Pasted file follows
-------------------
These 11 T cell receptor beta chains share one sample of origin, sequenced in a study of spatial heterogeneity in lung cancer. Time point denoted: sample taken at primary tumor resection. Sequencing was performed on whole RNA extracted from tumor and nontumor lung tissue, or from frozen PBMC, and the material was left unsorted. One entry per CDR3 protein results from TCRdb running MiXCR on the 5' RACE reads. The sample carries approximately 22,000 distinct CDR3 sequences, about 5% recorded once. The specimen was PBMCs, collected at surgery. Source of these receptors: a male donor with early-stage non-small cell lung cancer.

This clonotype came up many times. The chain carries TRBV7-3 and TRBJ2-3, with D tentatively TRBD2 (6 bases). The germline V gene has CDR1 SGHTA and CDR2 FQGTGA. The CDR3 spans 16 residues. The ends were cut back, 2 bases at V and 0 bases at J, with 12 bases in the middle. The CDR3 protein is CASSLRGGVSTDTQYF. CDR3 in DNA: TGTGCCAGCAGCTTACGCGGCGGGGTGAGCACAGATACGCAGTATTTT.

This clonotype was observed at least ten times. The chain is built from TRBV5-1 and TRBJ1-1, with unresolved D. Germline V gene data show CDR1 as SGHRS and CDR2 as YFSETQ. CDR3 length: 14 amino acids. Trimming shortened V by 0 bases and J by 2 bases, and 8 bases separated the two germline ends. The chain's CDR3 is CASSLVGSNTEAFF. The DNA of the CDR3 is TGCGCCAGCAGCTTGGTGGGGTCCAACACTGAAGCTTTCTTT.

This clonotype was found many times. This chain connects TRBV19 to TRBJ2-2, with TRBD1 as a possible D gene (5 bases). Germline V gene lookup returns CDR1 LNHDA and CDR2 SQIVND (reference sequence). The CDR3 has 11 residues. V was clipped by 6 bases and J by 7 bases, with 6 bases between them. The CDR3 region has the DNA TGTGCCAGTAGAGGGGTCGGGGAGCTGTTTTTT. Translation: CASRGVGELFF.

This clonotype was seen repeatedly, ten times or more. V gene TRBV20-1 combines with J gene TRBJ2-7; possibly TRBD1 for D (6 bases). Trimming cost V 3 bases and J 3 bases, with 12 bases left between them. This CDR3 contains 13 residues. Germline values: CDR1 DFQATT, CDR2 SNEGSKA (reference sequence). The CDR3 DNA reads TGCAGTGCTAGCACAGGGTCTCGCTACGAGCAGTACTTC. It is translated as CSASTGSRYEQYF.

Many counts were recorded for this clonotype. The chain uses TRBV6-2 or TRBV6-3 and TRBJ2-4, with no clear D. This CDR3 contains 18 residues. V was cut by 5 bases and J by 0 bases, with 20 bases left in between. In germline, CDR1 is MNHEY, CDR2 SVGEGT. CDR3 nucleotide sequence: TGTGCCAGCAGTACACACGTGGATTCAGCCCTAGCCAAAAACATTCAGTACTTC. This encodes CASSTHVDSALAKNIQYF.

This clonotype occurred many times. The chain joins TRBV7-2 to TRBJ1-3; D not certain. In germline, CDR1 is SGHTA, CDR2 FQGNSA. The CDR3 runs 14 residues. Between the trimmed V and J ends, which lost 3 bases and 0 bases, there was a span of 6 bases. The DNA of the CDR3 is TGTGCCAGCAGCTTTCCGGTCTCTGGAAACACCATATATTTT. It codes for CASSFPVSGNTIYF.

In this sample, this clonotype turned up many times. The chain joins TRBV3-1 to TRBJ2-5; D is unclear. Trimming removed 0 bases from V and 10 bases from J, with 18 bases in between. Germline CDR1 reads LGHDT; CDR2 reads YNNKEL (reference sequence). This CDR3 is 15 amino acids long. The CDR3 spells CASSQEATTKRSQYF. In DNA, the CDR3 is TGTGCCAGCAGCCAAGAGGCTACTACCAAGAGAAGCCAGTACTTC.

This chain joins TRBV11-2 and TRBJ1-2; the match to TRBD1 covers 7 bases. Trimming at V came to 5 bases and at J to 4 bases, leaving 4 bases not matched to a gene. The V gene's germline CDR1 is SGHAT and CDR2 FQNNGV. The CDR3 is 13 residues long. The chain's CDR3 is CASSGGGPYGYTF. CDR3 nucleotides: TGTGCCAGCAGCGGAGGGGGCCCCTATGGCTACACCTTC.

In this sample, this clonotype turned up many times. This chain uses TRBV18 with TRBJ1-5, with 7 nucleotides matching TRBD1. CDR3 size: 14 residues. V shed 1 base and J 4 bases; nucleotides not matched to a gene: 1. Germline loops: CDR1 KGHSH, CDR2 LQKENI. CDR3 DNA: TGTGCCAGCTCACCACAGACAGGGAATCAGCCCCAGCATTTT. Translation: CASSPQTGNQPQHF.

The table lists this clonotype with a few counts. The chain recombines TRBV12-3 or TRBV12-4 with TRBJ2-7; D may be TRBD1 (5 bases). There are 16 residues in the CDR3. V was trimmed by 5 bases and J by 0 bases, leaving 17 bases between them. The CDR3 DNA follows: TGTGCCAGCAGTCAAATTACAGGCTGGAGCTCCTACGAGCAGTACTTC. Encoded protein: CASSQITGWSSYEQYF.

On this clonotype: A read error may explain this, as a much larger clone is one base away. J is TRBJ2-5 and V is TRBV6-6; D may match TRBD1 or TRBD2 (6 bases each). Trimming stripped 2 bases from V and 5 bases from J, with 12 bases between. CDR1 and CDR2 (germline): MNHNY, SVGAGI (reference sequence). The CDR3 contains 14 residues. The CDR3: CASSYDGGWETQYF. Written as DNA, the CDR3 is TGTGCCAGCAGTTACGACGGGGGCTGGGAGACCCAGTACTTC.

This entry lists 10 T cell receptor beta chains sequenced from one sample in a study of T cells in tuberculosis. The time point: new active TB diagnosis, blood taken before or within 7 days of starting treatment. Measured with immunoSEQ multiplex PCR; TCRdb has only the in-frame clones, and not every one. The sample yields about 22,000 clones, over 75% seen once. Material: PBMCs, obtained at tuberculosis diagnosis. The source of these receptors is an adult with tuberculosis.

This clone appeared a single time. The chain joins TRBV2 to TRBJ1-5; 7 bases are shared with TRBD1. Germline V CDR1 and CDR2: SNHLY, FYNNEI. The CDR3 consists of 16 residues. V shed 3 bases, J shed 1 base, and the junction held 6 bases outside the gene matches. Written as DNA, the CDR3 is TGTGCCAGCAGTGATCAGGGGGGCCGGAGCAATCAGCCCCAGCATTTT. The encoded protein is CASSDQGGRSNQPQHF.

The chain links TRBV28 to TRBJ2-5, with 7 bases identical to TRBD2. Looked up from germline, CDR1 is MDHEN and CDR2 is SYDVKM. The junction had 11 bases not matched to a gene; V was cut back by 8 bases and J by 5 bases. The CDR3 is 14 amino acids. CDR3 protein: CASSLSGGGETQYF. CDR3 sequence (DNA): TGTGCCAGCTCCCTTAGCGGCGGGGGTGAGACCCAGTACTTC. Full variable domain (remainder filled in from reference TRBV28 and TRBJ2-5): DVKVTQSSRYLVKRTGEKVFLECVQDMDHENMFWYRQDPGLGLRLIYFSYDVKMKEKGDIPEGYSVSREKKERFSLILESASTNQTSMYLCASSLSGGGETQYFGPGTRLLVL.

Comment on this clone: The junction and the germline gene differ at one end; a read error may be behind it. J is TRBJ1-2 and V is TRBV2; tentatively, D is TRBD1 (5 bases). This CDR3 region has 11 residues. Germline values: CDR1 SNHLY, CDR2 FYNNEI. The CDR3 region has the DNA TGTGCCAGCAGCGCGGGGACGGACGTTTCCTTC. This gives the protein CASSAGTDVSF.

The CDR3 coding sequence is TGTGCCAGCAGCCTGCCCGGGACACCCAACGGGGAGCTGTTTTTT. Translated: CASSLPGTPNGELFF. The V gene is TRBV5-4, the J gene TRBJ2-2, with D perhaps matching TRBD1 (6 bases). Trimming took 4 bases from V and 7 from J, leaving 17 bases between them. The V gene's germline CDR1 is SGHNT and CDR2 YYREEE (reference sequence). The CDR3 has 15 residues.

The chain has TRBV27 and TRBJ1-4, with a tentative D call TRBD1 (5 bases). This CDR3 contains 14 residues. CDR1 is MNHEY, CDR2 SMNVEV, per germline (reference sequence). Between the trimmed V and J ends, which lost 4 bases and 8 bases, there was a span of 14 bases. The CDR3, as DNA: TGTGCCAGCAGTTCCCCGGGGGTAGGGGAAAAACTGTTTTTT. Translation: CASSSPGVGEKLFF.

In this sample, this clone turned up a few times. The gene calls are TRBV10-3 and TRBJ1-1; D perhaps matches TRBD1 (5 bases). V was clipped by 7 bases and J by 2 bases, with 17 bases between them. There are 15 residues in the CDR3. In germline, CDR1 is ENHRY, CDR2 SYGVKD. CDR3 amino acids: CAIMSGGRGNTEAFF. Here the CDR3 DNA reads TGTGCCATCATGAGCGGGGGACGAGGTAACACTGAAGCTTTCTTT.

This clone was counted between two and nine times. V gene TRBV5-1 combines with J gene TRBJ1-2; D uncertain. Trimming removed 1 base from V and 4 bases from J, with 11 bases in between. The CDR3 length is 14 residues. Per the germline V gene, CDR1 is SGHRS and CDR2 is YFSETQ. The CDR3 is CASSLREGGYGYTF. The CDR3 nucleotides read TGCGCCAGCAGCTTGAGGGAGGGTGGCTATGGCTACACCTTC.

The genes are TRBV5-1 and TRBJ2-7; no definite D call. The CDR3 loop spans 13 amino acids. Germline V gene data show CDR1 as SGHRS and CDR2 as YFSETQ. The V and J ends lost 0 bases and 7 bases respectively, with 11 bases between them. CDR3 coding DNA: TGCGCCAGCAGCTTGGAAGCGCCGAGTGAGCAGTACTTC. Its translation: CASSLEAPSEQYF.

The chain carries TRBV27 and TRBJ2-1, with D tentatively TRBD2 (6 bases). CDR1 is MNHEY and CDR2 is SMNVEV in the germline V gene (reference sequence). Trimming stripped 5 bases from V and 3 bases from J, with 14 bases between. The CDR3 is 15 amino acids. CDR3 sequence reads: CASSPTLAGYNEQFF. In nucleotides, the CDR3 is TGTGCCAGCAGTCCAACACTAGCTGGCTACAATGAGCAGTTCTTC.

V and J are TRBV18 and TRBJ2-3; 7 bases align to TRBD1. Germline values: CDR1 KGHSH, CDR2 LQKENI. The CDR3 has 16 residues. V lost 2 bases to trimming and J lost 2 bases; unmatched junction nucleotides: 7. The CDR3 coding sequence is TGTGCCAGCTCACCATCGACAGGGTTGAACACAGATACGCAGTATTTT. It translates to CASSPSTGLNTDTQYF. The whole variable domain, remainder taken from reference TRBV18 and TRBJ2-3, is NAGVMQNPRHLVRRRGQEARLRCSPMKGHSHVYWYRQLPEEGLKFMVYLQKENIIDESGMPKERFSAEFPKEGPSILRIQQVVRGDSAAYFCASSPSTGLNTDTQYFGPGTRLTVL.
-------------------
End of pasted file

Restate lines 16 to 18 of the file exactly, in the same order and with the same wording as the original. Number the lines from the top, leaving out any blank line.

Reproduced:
Comment on this clone: The junction and the germline gene differ at one end; a read error may be behind it. J is TRBJ1-2 and V is TRBV2; tentatively, D is TRBD1 (5 bases). This CDR3 region has 11 residues. Germline values: CDR1 SNHLY, CDR2 FYNNEI. The CDR3 region has the DNA TGTGCCAGCAGCGCGGGGACGGACGTTTCCTTC. This gives the protein CASSAGTDVSF.

The CDR3 coding sequence is TGTGCCAGCAGCCTGCCCGGGACACCCAACGGGGAGCTGTTTTTT. Translated: CASSLPGTPNGELFF. The V gene is TRBV5-4, the J gene TRBJ2-2, with D perhaps matching TRBD1 (6 bases). Trimming took 4 bases from V and 7 from J, leaving 17 bases between them. The V gene's germline CDR1 is SGHNT and CDR2 YYREEE (reference sequence). The CDR3 has 15 residues.

The chain has TRBV27 and TRBJ1-4, with a tentative D call TRBD1 (5 bases). This CDR3 contains 14 residues. CDR1 is MNHEY, CDR2 SMNVEV, per germline (reference sequence). Between the trimmed V and J ends, which lost 4 bases and 8 bases, there was a span of 14 bases. The CDR3, as DNA: TGTGCCAGCAGTTCCCCGGGGGTAGGGGAAAAACTGTTTTTT. Translation: CASSSPGVGEKLFF.